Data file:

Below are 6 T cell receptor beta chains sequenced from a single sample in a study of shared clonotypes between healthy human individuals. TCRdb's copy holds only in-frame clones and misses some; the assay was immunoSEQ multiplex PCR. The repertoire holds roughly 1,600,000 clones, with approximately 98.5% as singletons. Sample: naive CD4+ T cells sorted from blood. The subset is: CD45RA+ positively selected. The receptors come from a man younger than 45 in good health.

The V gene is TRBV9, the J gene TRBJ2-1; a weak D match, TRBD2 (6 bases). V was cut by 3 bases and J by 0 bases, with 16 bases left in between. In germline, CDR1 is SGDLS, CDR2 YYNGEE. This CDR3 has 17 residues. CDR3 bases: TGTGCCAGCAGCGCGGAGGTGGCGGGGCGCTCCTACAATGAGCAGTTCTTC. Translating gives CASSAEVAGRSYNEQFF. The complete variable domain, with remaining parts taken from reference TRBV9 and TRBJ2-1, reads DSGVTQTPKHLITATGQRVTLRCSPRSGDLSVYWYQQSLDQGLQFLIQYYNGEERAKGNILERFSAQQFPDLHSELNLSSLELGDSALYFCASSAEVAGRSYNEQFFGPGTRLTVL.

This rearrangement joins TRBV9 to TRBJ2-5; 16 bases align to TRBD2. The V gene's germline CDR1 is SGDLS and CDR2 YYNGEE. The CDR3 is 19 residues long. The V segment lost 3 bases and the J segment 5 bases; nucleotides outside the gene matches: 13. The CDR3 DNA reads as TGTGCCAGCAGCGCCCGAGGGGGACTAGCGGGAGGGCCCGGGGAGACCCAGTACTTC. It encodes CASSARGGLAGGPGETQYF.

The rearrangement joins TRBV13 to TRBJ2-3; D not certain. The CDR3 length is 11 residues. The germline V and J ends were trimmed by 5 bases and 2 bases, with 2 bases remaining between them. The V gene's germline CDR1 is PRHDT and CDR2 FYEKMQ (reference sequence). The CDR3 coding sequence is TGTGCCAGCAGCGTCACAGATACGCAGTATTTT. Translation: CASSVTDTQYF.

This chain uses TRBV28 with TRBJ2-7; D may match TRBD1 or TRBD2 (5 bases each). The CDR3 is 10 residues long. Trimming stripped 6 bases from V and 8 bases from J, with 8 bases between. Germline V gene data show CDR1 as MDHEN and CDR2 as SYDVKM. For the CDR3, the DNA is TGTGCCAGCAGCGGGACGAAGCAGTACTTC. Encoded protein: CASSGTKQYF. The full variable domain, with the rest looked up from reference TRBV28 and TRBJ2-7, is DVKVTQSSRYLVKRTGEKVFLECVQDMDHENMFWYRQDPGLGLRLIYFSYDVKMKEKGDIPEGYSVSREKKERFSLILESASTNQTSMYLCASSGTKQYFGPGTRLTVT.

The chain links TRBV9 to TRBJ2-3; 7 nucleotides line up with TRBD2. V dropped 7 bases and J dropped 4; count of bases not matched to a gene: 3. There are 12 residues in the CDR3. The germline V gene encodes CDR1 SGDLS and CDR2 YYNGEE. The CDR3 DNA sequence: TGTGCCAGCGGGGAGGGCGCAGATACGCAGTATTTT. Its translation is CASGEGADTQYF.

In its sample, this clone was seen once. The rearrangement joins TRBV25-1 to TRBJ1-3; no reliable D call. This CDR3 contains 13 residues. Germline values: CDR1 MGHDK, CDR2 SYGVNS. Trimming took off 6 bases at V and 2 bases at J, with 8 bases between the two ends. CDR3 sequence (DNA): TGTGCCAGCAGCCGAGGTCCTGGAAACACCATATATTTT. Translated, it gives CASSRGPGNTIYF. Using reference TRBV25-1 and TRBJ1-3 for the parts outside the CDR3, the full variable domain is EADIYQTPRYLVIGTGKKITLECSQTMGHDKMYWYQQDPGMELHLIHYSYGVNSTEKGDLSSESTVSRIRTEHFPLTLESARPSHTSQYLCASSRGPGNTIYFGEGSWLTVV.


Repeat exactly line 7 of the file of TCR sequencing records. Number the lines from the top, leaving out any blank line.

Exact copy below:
In its sample, this clone was seen once. The rearrangement joins TRBV25-1 to TRBJ1-3; no reliable D call. This CDR3 contains 13 residues. Germline values: CDR1 MGHDK, CDR2 SYGVNS. Trimming took off 6 bases at V and 2 bases at J, with 8 bases between the two ends. CDR3 sequence (DNA): TGTGCCAGCAGCCGAGGTCCTGGAAACACCATATATTTT. Translated, it gives CASSRGPGNTIYF. Using reference TRBV25-1 and TRBJ1-3 for the parts outside the CDR3, the full variable domain is EADIYQTPRYLVIGTGKKITLECSQTMGHDKMYWYQQDPGMELHLIHYSYGVNSTEKGDLSSESTVSRIRTEHFPLTLESARPSHTSQYLCASSRGPGNTIYFGEGSWLTVV.